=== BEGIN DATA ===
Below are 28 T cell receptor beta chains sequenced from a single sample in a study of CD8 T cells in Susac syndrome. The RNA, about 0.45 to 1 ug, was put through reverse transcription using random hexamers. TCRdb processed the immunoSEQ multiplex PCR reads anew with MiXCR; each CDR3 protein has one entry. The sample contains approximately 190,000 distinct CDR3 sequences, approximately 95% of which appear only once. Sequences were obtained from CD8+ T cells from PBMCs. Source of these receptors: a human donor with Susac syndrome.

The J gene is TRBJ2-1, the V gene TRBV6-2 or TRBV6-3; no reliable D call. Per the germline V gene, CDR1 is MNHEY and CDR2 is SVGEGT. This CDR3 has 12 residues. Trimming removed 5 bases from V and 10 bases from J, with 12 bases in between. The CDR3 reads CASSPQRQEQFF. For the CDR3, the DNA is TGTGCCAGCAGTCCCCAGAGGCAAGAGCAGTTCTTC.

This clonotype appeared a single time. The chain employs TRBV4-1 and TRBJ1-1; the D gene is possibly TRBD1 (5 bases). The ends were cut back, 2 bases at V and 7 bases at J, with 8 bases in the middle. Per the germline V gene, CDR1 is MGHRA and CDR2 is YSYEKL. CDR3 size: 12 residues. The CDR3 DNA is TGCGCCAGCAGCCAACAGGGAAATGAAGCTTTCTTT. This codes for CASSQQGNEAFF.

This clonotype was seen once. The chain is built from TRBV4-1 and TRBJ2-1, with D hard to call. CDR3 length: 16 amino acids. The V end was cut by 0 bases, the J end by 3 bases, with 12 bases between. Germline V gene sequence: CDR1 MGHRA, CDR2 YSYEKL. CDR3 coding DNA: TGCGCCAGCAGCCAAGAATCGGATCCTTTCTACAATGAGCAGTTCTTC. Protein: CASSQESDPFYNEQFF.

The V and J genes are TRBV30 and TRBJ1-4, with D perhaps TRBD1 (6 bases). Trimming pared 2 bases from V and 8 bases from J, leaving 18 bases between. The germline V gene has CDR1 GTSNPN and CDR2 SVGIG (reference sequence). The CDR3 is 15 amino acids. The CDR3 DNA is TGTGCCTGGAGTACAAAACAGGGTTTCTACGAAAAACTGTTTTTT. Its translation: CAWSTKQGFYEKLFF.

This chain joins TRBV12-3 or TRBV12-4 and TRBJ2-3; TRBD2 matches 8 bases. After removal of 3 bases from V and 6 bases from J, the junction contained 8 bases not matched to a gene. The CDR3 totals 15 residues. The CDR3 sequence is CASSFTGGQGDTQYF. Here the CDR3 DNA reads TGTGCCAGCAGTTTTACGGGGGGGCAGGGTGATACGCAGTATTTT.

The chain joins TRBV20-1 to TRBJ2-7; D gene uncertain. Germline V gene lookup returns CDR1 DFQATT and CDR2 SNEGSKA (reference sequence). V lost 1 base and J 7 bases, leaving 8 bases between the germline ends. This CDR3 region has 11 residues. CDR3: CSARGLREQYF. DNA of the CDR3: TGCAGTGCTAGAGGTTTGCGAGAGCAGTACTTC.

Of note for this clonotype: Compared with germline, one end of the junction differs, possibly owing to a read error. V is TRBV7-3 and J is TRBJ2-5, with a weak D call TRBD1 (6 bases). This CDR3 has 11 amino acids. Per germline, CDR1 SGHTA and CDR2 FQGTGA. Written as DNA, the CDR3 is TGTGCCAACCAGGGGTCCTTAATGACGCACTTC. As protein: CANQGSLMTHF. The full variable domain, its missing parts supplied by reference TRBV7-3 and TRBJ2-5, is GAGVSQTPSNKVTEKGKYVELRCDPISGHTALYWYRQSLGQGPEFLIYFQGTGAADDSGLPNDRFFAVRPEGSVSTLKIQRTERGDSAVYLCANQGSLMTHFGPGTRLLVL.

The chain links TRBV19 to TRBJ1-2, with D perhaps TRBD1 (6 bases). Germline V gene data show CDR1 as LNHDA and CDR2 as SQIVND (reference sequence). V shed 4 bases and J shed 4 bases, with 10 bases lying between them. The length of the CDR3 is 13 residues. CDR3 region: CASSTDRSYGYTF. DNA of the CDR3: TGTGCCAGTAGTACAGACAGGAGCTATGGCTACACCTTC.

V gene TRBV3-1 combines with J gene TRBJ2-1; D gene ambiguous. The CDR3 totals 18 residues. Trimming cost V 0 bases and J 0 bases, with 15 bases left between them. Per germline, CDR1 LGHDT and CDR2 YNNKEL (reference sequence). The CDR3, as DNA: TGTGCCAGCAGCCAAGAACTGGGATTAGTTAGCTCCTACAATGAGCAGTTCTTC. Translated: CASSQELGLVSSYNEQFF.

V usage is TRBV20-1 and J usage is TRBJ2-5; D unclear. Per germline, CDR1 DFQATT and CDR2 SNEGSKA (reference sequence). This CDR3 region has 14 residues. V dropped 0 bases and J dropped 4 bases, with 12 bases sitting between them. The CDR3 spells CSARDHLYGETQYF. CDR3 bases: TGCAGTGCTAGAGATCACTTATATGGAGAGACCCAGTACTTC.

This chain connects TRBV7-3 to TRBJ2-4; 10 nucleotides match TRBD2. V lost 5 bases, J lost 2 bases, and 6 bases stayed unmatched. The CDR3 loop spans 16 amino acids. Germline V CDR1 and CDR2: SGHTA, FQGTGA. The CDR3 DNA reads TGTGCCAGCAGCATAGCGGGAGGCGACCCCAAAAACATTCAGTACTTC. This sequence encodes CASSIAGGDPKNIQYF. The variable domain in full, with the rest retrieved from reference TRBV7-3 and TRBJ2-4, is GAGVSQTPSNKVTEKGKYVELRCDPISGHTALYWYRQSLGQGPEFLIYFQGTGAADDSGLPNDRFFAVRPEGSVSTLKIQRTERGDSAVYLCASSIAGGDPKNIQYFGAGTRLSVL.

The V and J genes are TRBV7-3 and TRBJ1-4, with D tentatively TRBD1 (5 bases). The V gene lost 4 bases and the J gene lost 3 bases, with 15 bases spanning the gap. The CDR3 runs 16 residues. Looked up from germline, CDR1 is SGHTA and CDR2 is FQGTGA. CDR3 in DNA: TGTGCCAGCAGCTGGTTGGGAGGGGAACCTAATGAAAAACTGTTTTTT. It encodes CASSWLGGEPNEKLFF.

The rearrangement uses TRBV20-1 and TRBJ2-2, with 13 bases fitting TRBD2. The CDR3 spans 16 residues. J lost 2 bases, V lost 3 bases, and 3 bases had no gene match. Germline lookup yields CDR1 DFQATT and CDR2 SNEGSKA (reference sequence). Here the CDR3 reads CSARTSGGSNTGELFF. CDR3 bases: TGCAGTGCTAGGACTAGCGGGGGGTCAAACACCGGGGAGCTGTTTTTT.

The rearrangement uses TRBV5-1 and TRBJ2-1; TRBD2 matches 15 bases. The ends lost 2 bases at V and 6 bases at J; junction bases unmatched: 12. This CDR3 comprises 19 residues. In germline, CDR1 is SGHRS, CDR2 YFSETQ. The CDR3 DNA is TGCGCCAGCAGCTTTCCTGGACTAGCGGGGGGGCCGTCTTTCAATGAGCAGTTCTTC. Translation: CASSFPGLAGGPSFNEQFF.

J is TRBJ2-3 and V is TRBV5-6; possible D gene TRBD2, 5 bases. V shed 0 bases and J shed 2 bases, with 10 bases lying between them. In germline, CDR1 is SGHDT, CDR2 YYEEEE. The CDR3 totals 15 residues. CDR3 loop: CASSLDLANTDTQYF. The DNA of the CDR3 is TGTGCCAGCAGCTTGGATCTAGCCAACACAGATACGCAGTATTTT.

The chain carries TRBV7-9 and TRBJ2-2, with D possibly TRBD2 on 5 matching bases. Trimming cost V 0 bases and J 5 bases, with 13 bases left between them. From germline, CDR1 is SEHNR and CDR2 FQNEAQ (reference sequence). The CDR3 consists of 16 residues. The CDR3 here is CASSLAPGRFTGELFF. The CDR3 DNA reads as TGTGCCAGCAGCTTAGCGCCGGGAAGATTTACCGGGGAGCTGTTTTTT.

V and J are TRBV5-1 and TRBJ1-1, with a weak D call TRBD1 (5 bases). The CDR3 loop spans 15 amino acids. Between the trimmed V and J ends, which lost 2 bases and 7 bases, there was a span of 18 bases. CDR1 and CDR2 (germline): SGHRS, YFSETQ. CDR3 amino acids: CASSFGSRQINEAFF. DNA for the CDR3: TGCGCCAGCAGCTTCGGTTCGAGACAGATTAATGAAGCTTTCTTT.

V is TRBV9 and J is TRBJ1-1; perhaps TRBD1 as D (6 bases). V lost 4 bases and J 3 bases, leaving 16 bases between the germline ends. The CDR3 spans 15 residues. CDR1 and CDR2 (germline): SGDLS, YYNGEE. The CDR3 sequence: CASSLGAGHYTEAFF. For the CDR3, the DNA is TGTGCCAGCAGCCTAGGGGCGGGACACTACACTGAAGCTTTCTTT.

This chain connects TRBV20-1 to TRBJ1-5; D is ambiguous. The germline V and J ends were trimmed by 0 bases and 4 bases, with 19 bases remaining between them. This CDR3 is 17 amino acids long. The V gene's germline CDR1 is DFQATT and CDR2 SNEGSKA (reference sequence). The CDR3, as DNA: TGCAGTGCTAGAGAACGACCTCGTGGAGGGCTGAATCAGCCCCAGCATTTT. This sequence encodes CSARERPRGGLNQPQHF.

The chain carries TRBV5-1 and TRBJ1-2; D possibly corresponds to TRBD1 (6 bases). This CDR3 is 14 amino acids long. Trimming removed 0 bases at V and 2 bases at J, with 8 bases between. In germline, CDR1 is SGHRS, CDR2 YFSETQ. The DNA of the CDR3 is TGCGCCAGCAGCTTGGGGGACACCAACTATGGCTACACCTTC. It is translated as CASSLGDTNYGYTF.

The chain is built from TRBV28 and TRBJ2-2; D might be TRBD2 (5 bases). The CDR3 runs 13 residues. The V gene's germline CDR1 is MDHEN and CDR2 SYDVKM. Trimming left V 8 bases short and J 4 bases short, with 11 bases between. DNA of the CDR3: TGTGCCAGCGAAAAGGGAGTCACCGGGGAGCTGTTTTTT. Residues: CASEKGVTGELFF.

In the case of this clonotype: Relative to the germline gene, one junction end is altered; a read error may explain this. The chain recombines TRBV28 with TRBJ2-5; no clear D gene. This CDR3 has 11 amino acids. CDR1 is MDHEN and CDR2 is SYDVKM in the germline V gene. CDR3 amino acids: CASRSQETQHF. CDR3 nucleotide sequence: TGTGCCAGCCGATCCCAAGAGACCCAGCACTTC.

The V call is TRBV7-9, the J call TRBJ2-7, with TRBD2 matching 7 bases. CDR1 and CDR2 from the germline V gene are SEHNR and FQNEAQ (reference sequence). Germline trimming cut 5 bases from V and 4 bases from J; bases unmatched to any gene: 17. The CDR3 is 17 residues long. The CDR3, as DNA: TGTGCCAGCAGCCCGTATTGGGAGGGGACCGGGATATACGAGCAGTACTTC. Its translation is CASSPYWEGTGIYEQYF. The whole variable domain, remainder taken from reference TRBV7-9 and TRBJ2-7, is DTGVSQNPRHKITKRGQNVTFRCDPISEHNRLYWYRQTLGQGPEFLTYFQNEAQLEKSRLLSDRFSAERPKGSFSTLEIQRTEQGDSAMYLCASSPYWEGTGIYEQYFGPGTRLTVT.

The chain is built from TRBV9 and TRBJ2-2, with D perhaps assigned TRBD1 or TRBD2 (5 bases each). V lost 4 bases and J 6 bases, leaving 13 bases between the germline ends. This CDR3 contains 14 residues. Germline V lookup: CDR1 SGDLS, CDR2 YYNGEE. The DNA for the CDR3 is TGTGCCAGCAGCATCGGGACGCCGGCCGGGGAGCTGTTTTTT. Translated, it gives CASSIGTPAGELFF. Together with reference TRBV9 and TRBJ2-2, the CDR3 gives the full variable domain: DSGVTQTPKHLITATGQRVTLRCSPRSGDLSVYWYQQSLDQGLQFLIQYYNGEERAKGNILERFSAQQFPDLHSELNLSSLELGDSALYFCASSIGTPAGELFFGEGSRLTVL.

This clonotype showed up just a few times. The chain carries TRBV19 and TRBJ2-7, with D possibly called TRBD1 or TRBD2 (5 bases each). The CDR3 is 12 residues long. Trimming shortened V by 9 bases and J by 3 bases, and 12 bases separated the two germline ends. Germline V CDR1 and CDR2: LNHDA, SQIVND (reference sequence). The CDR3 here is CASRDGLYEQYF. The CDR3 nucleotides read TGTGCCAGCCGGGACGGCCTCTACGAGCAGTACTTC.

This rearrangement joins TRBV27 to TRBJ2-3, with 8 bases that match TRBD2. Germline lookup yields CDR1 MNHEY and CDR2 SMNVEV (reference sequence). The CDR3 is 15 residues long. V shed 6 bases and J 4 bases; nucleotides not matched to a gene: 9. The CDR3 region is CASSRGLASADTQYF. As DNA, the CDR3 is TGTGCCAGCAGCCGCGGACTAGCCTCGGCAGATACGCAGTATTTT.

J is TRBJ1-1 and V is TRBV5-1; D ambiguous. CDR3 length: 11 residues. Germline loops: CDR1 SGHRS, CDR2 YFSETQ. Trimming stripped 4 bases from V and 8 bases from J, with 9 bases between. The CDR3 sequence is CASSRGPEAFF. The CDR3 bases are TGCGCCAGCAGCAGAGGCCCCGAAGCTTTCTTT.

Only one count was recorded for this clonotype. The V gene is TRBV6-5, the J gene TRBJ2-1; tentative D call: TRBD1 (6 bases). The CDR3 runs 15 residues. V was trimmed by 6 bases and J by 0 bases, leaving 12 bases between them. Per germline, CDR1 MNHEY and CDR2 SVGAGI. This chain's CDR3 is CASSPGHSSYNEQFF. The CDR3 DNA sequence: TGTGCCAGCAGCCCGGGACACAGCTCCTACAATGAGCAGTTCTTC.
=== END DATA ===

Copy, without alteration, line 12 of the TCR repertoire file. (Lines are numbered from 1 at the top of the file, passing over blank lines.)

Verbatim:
This chain connects TRBV7-3 to TRBJ2-4; 10 nucleotides match TRBD2. V lost 5 bases, J lost 2 bases, and 6 bases stayed unmatched. The CDR3 loop spans 16 amino acids. Germline V CDR1 and CDR2: SGHTA, FQGTGA. The CDR3 DNA reads TGTGCCAGCAGCATAGCGGGAGGCGACCCCAAAAACATTCAGTACTTC. This sequence encodes CASSIAGGDPKNIQYF. The variable domain in full, with the rest retrieved from reference TRBV7-3 and TRBJ2-4, is GAGVSQTPSNKVTEKGKYVELRCDPISGHTALYWYRQSLGQGPEFLIYFQGTGAADDSGLPNDRFFAVRPEGSVSTLKIQRTERGDSAVYLCASSIAGGDPKNIQYFGAGTRLSVL.